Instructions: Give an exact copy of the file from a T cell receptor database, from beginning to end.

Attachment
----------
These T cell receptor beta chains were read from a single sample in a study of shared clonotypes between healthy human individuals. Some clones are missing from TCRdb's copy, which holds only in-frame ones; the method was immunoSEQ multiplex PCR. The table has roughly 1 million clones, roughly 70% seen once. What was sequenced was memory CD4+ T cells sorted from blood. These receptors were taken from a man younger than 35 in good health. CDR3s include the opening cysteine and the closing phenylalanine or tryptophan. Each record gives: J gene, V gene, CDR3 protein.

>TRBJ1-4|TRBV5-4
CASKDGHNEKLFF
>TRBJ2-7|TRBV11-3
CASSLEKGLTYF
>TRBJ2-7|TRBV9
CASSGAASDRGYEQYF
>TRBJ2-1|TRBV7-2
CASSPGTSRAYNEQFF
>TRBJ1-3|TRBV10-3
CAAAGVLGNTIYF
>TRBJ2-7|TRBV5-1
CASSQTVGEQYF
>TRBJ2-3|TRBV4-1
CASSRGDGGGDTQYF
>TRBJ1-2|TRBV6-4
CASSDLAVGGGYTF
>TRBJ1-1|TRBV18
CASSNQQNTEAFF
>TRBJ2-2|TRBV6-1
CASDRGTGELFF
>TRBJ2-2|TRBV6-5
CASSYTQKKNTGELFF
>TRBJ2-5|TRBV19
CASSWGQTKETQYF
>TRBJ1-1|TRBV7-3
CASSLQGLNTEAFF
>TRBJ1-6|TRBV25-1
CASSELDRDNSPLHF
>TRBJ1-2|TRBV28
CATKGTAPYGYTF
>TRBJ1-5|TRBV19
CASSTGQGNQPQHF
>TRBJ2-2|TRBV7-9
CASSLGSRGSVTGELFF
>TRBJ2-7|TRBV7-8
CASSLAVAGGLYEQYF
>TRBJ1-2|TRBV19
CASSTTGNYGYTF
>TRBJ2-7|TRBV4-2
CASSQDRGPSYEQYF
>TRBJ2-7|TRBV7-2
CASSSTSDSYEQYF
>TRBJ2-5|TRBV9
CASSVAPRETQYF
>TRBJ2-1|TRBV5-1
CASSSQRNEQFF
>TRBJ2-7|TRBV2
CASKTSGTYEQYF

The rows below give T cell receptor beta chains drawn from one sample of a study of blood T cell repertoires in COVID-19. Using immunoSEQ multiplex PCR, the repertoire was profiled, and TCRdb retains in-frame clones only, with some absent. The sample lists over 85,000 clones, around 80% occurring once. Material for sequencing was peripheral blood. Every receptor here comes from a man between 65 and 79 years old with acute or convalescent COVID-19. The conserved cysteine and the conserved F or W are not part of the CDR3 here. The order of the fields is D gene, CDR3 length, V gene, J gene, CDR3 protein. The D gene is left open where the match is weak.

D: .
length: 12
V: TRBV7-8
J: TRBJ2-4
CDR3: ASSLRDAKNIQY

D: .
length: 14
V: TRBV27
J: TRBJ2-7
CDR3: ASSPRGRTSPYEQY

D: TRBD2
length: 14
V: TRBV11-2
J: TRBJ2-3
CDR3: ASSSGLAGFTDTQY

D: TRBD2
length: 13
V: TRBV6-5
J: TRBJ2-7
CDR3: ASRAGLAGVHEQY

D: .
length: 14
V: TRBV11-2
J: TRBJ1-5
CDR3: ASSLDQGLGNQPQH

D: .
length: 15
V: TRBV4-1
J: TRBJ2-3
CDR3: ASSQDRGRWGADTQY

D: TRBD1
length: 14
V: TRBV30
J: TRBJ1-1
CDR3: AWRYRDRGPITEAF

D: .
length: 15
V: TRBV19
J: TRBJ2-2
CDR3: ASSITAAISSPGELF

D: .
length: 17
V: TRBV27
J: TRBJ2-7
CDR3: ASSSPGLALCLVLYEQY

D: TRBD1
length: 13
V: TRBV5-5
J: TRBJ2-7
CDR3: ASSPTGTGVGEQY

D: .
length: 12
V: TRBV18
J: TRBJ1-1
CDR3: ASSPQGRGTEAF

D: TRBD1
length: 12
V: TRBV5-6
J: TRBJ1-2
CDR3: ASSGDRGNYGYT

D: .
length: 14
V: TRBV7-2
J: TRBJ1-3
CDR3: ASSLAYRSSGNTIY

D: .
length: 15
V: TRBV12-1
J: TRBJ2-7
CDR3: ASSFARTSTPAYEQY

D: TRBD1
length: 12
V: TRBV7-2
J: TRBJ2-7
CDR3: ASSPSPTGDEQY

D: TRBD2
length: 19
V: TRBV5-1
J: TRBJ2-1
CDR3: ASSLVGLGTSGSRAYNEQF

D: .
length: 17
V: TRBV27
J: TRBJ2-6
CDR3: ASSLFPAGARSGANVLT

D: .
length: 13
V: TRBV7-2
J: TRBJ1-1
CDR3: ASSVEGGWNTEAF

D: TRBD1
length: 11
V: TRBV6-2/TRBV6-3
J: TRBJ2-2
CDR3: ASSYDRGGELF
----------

These T cell receptor beta chains were read from a single sample in a study of shared clonotypes between healthy human individuals. Some clones are missing from TCRdb's copy, which holds only in-frame ones; the method was immunoSEQ multiplex PCR. The table has roughly 1 million clones, roughly 70% seen once. What was sequenced was memory CD4+ T cells sorted from blood. These receptors were taken from a man younger than 35 in good health. CDR3s include the opening cysteine and the closing phenylalanine or tryptophan. Each record gives: J gene, V gene, CDR3 protein.

>TRBJ1-4|TRBV5-4
CASKDGHNEKLFF
>TRBJ2-7|TRBV11-3
CASSLEKGLTYF
>TRBJ2-7|TRBV9
CASSGAASDRGYEQYF
>TRBJ2-1|TRBV7-2
CASSPGTSRAYNEQFF
>TRBJ1-3|TRBV10-3
CAAAGVLGNTIYF
>TRBJ2-7|TRBV5-1
CASSQTVGEQYF
>TRBJ2-3|TRBV4-1
CASSRGDGGGDTQYF
>TRBJ1-2|TRBV6-4
CASSDLAVGGGYTF
>TRBJ1-1|TRBV18
CASSNQQNTEAFF
>TRBJ2-2|TRBV6-1
CASDRGTGELFF
>TRBJ2-2|TRBV6-5
CASSYTQKKNTGELFF
>TRBJ2-5|TRBV19
CASSWGQTKETQYF
>TRBJ1-1|TRBV7-3
CASSLQGLNTEAFF
>TRBJ1-6|TRBV25-1
CASSELDRDNSPLHF
>TRBJ1-2|TRBV28
CATKGTAPYGYTF
>TRBJ1-5|TRBV19
CASSTGQGNQPQHF
>TRBJ2-2|TRBV7-9
CASSLGSRGSVTGELFF
>TRBJ2-7|TRBV7-8
CASSLAVAGGLYEQYF
>TRBJ1-2|TRBV19
CASSTTGNYGYTF
>TRBJ2-7|TRBV4-2
CASSQDRGPSYEQYF
>TRBJ2-7|TRBV7-2
CASSSTSDSYEQYF
>TRBJ2-5|TRBV9
CASSVAPRETQYF
>TRBJ2-1|TRBV5-1
CASSSQRNEQFF
>TRBJ2-7|TRBV2
CASKTSGTYEQYF

The rows below give T cell receptor beta chains drawn from one sample of a study of blood T cell repertoires in COVID-19. Using immunoSEQ multiplex PCR, the repertoire was profiled, and TCRdb retains in-frame clones only, with some absent. The sample lists over 85,000 clones, around 80% occurring once. Material for sequencing was peripheral blood. Every receptor here comes from a man between 65 and 79 years old with acute or convalescent COVID-19. The conserved cysteine and the conserved F or W are not part of the CDR3 here. The order of the fields is D gene, CDR3 length, V gene, J gene, CDR3 protein. The D gene is left open where the match is weak.

D: .
length: 12
V: TRBV7-8
J: TRBJ2-4
CDR3: ASSLRDAKNIQY

D: .
length: 14
V: TRBV27
J: TRBJ2-7
CDR3: ASSPRGRTSPYEQY

D: TRBD2
length: 14
V: TRBV11-2
J: TRBJ2-3
CDR3: ASSSGLAGFTDTQY

D: TRBD2
length: 13
V: TRBV6-5
J: TRBJ2-7
CDR3: ASRAGLAGVHEQY

D: .
length: 14
V: TRBV11-2
J: TRBJ1-5
CDR3: ASSLDQGLGNQPQH

D: .
length: 15
V: TRBV4-1
J: TRBJ2-3
CDR3: ASSQDRGRWGADTQY

D: TRBD1
length: 14
V: TRBV30
J: TRBJ1-1
CDR3: AWRYRDRGPITEAF

D: .
length: 15
V: TRBV19
J: TRBJ2-2
CDR3: ASSITAAISSPGELF

D: .
length: 17
V: TRBV27
J: TRBJ2-7
CDR3: ASSSPGLALCLVLYEQY

D: TRBD1
length: 13
V: TRBV5-5
J: TRBJ2-7
CDR3: ASSPTGTGVGEQY

D: .
length: 12
V: TRBV18
J: TRBJ1-1
CDR3: ASSPQGRGTEAF

D: TRBD1
length: 12
V: TRBV5-6
J: TRBJ1-2
CDR3: ASSGDRGNYGYT

D: .
length: 14
V: TRBV7-2
J: TRBJ1-3
CDR3: ASSLAYRSSGNTIY

D: .
length: 15
V: TRBV12-1
J: TRBJ2-7
CDR3: ASSFARTSTPAYEQY

D: TRBD1
length: 12
V: TRBV7-2
J: TRBJ2-7
CDR3: ASSPSPTGDEQY

D: TRBD2
length: 19
V: TRBV5-1
J: TRBJ2-1
CDR3: ASSLVGLGTSGSRAYNEQF

D: .
length: 17
V: TRBV27
J: TRBJ2-6
CDR3: ASSLFPAGARSGANVLT

D: .
length: 13
V: TRBV7-2
J: TRBJ1-1
CDR3: ASSVEGGWNTEAF

D: TRBD1
length: 11
V: TRBV6-2/TRBV6-3
J: TRBJ2-2
CDR3: ASSYDRGGELF